“Am I being paid enough?” This is a question I ask myself daily. Of course, as a freelancer, I technically control my own salary but it’s still a nagging itch that tends to kick in at the most inopportune moments. Generally, just before I’m about to fall asleep.
For those of us in the creative industries, it’s been a particularly rough couple of years. Marketing and design are, after all, usually the first areas companies decide to cut back on when things are looking their bleakest.
However, as we begin to emerge from the COVID cocoon into a bold new world of (almost) post-pandemic promise, it would appear salaries are actually rising for the first time in years.
Don’t call it a comeback
According to the release of the 2022 salary guide from specialist creative recruiter Aquent, salaries are surging, particularly for those working in areas of design, as the economy gets back to its feet and companies engage in the hiring ‘rush’ that has continued to gain momentum since spring last year.
The data paints a very different picture compared to the job market in 2020, where stagnating wages and looming redundancies were seen throughout most of the advertising and creative industries.
The picture being painted for 2022 seems to suggest a boom in wages catalysed in part by a widespread skills shortage which has resulted in mid-level and senior creatives demanding higher rates of pay.
Designers are hot property
Art directors and art designers are hot property right now. At the top end, senior art directors are seeing a rise of 21% (£15k) compared to last year, whilst salaries for senior digital designers have increased by 44% (£20k).
This has also trickled down to mid-level and junior roles such as junior presentation designers (19%) and presentation designers (11%).
A similar situation has been seen for 3D animators, with a 28% increase for mid-level roles (£10k) and a 30% increase for senior positions (£15k) compared to last year’s figures. Other roles that have seen pay increases include integrated designers (12%), and junior packaging designers with a 9% lift on last year’s figures.
UX and CX continue to call the shots
Those working in UX and CX design are still some of the most sought-after individuals. Major growth is being seen in these sectors to the extent that many candidates no longer have to look for jobs. The jobs are coming to them. Indeed, only 20% of UX, CX and Service Design talent are looking for a new role but 65% would be willing to leave for the right offer.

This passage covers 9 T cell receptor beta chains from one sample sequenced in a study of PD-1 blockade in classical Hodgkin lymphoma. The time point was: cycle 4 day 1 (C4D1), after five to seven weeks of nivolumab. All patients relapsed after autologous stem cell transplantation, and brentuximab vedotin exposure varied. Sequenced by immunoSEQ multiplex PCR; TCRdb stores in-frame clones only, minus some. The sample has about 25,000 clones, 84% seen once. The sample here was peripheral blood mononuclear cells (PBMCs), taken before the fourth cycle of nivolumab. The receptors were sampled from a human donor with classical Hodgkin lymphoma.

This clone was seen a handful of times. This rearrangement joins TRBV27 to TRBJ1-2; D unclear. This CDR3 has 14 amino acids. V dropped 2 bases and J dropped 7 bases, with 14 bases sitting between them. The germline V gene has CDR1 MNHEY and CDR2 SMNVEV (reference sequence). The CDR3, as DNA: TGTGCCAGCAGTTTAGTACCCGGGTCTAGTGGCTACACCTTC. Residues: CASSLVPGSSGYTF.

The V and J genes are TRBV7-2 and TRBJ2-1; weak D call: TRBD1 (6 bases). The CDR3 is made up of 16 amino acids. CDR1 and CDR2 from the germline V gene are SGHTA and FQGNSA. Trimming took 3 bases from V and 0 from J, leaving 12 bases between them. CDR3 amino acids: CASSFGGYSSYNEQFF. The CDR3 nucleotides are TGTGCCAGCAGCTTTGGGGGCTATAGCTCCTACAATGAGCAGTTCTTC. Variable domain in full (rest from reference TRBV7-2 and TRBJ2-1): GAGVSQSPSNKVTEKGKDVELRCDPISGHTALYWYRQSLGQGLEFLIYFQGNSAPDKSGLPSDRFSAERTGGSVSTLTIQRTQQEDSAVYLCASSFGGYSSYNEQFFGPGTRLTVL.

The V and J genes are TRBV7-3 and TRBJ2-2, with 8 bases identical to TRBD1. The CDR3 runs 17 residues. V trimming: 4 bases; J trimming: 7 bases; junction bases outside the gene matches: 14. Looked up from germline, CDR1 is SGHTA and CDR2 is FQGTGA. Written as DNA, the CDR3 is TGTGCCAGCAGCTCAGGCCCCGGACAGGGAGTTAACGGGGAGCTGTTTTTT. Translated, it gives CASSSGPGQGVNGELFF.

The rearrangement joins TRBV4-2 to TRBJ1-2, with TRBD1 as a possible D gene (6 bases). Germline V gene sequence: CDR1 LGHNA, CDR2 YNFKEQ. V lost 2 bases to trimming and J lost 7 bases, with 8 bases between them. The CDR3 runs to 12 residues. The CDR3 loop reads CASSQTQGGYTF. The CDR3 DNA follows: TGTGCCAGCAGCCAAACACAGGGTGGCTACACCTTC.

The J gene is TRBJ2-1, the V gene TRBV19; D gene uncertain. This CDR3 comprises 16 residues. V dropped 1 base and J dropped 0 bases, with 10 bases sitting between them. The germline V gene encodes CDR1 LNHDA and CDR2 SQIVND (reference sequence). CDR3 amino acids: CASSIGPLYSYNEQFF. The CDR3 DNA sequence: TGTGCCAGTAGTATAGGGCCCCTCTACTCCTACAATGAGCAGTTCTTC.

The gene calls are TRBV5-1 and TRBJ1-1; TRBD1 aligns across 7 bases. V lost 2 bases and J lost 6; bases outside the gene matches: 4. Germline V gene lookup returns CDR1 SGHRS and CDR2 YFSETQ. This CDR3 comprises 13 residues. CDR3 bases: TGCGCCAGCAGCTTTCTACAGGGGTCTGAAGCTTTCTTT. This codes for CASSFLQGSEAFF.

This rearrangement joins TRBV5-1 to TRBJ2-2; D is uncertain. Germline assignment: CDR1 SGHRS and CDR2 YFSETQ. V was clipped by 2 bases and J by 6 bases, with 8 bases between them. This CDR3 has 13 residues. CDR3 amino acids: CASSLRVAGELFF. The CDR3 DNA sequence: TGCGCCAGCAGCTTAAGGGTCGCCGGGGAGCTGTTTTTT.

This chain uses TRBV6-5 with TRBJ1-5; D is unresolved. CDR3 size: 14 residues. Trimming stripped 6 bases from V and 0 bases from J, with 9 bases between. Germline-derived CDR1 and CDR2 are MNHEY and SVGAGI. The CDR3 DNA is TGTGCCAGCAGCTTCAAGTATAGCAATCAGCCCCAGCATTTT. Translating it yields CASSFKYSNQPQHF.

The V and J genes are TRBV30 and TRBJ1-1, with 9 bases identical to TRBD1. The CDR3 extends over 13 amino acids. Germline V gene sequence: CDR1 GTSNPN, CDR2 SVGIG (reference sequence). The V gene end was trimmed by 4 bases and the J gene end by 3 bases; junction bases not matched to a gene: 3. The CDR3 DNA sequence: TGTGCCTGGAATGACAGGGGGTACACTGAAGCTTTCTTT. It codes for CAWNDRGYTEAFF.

In terms of wage increases, both junior UX designers and mid-level UX designers have seen a jump of 33% whilst top-end senior UX designers have seen salaries rise by a whopping 50% (£80k to £120k).
In some cases, senior UX architects have seen wages double, from 60k in 2021 to £120k, a 50% rise. Compared to data from five years ago, UX architects have seen a 150% increase and senior UX designers a 70% increase in wages since 2016. I clearly chose the wrong profession!
Show them the money
Most companies that successfully weathered the storm of the pandemic are now back on track and are keen to find top talent to further growth. However, candidates are finding themselves with multiple job offers on the table and are asking for higher wages to sweeten the pot.
42% of talent desired at least a 16% increase in wages before jumping ship. This is in sharp contrast to last year when applicants were willing to accept lower rates and a wider range of responsibilities in order to bag themselves a job. But it’s about so much more than just money.
The pandemic presented something of a wake-up call for many workers. Job-seekers are now demanding more from employers. The Great Resignation of 2021 saw a mass exodus of workers as people began looking for a greater work/life balance and higher wages, forcing employers to bend to the wants and needs of the talent.
83% of employees would turn down a job offer that didn’t offer flexible working for one that does and that would never have been the case pre-pandemic.
The power is in our hands
COVID shifted something fundamental in people and made them realise that quality of life was more important than career advancement. This has, ironically, led to a situation where creatives are being pickier and are therefore worth that much more to employers.
Companies that fail to embrace hybrid working are likely to fall behind when it comes to attracting the best people and skills and they’re going to have to work harder to retain staff too.
The talent gap also leaves wonderful opportunities open for junior creatives that can be unskilled over time. Companies are opening up to the idea that finding an applicant with a 100% skills match is unlikely but a 70% match with a good working record could become the ideal employee with the relevant training and support.
It all adds up to a pretty optimistic outlook for the next few years. The power is in the hands of the talent for once and that can only be a positive thing. Right?